Yesterday and today I've been at a conference in Chicago called Enterprise Strategies for Location Intelligence USA 2011.
Geopatial should be another data type
For years, the geospatial industry has argued that most of IT (the number we have all heard is 80% of IT) would benefit from geolocation. Yesterday we heard from two of the major players in enterprise business intelligence (BI) that just linking business intelligence applications to a GIS is not enough, spatial needs to be part of BI. Xavier Lopez of Oracle and Don Campbell of IBM (Don's background is Cognos which was acquired by IBM), both made the case that geospatial needs to be an integral part of BI.
Geospatial data obesity
There is so much geospatial data these days coming from a variety of sources that one speaker used the term data obesity to describe the situation. The challenge is no longer data acquistion but making sense from all the geospatial data we have. An impressive example was provided by Andre Parris of Bloomberg who provide a services to investors based on monitoring on an daily, if not hourly, basis many world industries. Bloomberg has 30,000 data sources, from whom they license only raw data. Their objectrive is to monitor everything, especially information relating to infrastructure. For example, Bloomberg tracks every cargo vessel over 10,000 deadweight tons. As a specific example, Bloomberg can tell you where 127 bulk tankers are, where they are heading to and whether they are carrying cargo or not. To Bloomberg data is a cost, and Bloomberg's application Equity BMap turns it into value that Bloomberg sells as a service.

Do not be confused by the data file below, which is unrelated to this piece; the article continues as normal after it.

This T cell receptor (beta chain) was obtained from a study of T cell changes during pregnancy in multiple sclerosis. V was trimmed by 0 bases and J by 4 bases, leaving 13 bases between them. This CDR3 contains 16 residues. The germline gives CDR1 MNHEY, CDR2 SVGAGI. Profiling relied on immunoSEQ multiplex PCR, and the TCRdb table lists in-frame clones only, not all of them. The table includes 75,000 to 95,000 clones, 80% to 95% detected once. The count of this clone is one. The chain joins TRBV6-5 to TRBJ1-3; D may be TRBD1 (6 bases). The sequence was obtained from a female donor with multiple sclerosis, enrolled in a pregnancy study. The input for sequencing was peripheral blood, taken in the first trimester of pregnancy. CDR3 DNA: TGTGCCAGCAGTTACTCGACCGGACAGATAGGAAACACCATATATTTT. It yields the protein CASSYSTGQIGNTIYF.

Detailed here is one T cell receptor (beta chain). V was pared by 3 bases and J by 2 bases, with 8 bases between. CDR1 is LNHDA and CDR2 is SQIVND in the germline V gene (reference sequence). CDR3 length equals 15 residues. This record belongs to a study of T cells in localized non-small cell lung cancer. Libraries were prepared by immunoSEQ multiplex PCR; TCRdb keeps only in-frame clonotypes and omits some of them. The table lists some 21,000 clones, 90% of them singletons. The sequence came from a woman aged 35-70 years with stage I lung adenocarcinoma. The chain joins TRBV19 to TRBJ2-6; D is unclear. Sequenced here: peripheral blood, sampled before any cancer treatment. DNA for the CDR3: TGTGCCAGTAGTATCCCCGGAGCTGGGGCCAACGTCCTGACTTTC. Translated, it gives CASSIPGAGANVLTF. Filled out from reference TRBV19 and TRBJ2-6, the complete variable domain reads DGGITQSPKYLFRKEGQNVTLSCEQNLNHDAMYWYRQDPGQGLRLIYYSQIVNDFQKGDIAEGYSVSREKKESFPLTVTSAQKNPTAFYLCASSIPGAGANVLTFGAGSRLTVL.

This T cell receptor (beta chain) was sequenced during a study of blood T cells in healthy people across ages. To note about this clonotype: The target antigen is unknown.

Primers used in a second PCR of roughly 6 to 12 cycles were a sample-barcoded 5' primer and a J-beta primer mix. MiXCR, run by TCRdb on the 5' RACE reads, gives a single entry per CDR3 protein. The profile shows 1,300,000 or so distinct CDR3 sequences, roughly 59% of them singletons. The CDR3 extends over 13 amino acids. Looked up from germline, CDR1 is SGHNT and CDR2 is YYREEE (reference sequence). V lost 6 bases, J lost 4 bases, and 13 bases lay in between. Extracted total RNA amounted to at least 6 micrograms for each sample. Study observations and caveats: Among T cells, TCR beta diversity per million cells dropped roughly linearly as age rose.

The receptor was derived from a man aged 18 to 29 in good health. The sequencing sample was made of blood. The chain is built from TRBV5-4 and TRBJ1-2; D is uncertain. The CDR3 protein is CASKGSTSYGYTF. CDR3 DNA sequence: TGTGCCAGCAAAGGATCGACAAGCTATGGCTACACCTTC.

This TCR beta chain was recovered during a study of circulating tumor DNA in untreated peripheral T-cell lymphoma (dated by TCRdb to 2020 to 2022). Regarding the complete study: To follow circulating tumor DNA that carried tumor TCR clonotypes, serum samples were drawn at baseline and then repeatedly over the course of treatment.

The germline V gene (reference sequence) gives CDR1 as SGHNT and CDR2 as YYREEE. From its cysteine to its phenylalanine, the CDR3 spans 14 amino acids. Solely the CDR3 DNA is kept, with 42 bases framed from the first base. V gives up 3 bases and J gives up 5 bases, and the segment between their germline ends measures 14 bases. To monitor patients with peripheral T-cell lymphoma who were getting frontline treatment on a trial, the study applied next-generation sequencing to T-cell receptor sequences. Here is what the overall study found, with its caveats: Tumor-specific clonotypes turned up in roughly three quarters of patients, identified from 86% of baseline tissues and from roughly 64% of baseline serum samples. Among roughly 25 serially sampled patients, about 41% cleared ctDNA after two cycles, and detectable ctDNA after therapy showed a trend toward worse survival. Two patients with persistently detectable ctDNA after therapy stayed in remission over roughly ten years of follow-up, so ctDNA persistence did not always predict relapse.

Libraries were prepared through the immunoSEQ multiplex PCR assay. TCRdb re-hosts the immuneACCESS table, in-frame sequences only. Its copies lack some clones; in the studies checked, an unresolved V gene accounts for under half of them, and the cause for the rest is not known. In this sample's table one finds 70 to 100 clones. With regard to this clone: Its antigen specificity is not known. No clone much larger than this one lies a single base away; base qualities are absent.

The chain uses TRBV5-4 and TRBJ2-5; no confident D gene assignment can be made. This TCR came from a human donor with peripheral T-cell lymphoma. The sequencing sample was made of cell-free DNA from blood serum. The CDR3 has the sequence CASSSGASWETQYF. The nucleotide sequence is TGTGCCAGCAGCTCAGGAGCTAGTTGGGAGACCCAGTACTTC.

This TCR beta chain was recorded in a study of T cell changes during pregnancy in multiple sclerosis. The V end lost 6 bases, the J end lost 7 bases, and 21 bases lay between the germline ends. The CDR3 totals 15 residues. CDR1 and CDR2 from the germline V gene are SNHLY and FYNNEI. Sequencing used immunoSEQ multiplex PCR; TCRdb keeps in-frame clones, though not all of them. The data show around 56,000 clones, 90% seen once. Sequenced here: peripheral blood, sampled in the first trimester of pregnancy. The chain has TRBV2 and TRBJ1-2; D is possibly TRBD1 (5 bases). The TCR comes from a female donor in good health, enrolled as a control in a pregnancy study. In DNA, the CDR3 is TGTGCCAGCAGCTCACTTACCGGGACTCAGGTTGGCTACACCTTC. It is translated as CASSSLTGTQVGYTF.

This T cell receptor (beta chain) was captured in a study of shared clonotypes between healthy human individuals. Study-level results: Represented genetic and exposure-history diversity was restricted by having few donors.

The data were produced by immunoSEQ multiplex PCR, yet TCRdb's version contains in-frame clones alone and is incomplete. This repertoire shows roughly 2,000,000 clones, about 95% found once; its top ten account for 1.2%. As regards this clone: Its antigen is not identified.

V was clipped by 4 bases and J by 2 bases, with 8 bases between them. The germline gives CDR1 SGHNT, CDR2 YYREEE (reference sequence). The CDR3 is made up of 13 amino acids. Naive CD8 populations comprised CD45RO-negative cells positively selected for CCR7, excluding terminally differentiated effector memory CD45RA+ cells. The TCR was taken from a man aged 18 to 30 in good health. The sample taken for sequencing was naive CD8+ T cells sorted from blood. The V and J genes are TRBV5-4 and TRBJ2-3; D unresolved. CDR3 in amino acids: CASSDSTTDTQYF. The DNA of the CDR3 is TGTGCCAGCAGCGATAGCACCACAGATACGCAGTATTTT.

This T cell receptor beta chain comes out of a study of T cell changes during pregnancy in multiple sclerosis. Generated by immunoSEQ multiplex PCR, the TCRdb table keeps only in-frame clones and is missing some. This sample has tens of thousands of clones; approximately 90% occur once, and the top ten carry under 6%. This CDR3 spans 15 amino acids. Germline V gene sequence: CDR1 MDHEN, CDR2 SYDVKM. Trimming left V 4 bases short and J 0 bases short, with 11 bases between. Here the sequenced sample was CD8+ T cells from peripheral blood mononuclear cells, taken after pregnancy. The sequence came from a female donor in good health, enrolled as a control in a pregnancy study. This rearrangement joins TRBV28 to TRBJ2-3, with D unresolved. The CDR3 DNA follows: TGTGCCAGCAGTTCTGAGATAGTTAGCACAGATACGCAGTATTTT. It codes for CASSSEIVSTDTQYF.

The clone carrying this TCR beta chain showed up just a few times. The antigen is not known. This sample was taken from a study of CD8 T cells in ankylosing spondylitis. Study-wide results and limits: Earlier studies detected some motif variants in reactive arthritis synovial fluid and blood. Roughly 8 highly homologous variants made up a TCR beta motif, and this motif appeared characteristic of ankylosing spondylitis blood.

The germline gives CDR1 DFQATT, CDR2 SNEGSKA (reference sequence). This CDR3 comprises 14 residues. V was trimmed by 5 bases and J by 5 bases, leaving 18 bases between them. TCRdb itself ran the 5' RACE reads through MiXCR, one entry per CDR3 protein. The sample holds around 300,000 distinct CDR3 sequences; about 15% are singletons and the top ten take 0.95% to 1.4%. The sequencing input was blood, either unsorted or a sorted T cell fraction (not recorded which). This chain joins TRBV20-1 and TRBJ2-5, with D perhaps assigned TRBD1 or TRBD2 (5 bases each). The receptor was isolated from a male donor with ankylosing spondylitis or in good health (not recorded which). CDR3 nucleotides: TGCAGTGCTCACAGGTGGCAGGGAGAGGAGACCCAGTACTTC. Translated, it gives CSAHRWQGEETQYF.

Using buses to monitor traffic flow
Another fascinating presentation was given by David Zavattero, Deputy Director of the Chicago Department of Transporation. Chicago is the US's third most congested city. His objective is to be able to monitor arterial traffic in Chicago to help reduce congestion. He found a very low cost and ingenious way to do this. Chicago Transit's 2300 buses are all equiped with GPSs that report location, speed, and other variables every 30 seconds. He was able to use this information to estimate automobile traffic speeds for 300 miles of arterial highway in Chicago. As a rough idea of the benefit to Chicagoans, based on this information, somewhere between 2-8% of the driving public may elect to take public transit, and 2-5% may change their route.